At 3:30 pm deer began entering the field to feed, including a would-be shooter named Little Caesar. Had his rack not been busted up from fighting, Terry would have shot him that night. Another deer, the Fork One, presented himself too, but Terry believed he would be a giant the following season so passed on him also.

Finally, at 4:30 pm a wide eight stepped out into the field at 120 yards and looked around. Terry readied himself for a shot but after surveying the other bucks already in the field, this more timid buck snuck back into the timber.

Disappointed but still hopeful, Terry continued to wait.

As daylight waned and the other bucks moved on, the wide eight stepped back out and began feeding his way toward Terry. As the buck passed behind the scrape tree, Terry leveled the Fang out the blind window and prepared for the shot.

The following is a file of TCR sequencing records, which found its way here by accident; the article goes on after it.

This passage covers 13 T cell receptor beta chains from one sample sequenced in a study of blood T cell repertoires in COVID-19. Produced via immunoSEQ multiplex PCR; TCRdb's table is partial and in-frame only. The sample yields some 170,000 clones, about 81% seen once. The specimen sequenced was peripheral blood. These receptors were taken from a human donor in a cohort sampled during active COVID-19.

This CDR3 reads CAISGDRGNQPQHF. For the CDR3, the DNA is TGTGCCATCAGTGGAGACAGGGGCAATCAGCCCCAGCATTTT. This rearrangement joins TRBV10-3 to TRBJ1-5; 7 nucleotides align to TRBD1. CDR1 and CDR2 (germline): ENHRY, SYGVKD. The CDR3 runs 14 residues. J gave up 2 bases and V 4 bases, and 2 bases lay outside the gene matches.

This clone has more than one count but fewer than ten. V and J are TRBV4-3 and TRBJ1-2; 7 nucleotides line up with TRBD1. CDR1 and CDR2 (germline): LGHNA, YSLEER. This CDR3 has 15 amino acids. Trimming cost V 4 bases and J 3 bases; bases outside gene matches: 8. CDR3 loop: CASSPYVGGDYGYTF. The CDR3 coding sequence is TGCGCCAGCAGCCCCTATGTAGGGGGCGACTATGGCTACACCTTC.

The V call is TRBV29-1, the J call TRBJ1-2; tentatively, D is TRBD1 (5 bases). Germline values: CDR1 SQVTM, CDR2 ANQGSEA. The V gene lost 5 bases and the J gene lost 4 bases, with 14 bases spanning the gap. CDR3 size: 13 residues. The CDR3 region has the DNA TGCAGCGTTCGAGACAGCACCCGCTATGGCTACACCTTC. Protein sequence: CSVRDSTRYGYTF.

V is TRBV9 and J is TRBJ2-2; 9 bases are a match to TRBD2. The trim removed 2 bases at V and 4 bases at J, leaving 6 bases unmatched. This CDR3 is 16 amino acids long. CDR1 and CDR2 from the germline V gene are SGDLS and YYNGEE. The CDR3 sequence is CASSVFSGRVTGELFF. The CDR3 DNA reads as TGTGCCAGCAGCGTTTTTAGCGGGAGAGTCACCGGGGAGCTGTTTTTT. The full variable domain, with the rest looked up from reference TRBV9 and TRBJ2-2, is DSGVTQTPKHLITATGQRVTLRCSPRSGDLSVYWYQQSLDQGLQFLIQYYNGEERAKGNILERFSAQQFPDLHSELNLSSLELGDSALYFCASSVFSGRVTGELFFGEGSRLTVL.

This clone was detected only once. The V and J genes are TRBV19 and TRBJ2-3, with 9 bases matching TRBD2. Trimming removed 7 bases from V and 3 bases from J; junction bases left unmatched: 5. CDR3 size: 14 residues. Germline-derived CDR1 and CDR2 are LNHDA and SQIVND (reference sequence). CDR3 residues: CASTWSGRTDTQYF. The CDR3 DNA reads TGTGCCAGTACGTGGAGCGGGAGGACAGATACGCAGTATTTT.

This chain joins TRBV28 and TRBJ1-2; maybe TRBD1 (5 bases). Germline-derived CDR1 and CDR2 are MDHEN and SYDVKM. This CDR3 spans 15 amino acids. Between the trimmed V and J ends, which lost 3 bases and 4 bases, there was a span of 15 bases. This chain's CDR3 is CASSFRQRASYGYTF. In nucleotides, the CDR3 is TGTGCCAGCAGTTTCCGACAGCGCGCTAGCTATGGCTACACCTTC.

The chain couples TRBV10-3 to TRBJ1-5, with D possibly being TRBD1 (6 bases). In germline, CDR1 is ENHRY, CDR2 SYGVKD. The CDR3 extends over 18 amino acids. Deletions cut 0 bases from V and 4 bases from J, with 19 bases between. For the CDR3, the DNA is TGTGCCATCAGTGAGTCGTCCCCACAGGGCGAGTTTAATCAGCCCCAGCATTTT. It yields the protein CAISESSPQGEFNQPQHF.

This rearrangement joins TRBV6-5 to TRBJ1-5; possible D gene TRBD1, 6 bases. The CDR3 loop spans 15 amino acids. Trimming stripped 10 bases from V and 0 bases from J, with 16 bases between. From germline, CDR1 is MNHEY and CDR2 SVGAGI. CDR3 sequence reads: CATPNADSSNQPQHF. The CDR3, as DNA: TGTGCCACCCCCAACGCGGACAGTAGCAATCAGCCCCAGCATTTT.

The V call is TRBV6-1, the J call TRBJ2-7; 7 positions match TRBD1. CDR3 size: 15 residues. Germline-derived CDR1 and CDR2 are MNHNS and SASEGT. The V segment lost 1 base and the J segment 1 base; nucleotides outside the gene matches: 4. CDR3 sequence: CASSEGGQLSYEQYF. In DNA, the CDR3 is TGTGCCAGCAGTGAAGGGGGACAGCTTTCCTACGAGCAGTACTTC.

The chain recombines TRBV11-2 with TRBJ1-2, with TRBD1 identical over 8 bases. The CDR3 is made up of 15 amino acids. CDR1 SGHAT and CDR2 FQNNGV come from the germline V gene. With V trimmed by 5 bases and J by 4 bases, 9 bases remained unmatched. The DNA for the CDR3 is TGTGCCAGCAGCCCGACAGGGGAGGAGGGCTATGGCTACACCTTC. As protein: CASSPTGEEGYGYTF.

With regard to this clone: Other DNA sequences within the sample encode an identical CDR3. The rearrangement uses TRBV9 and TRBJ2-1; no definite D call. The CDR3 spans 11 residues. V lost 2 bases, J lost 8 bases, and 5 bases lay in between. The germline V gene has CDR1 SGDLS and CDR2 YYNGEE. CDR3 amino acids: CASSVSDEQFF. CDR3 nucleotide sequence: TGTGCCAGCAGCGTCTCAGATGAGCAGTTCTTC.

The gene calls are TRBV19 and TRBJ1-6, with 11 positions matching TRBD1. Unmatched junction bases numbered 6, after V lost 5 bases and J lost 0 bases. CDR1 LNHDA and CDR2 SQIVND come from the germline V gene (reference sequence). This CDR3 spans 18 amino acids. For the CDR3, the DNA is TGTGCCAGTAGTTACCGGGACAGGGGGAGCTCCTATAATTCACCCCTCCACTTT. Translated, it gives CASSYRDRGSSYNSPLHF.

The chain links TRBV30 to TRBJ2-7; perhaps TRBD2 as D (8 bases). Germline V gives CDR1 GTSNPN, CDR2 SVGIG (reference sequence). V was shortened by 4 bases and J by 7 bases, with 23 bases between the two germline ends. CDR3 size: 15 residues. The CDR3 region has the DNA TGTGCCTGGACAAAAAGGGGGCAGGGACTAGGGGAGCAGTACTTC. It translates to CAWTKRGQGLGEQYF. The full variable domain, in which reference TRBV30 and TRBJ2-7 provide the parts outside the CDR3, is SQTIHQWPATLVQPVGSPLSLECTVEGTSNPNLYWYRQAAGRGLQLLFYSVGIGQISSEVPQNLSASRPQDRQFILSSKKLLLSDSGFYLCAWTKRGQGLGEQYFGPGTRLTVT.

Once the buck was clear of the tree, Terry pulled the trigger on the Fang and in almost the same instant as the “chunk” of the Fang firing sounded out, the bolt struck the buck’s body a little forward and high…shoulder territory. When Terry saw the shot, he thought the deer was gone. Most compound bows can’t penetrate the dense shoulder bone in that area.

After reviewing the shot, it was clear that the bolt tipped with the Rage Crossbow Extreme punched into the deer at least 11 inches. The good blood trail affirmed his opinion. The buck laying 55 yards inside the timber confirmed it.

Had Terry not had the power of his PSE Fang, it’s likely he wouldn’t have harvested that deer. Had Terry not had a great friend like Chad to help him get setup, it’s very likely he wouldn’t have harvested that deer.

 As told to Tim Kjellesvik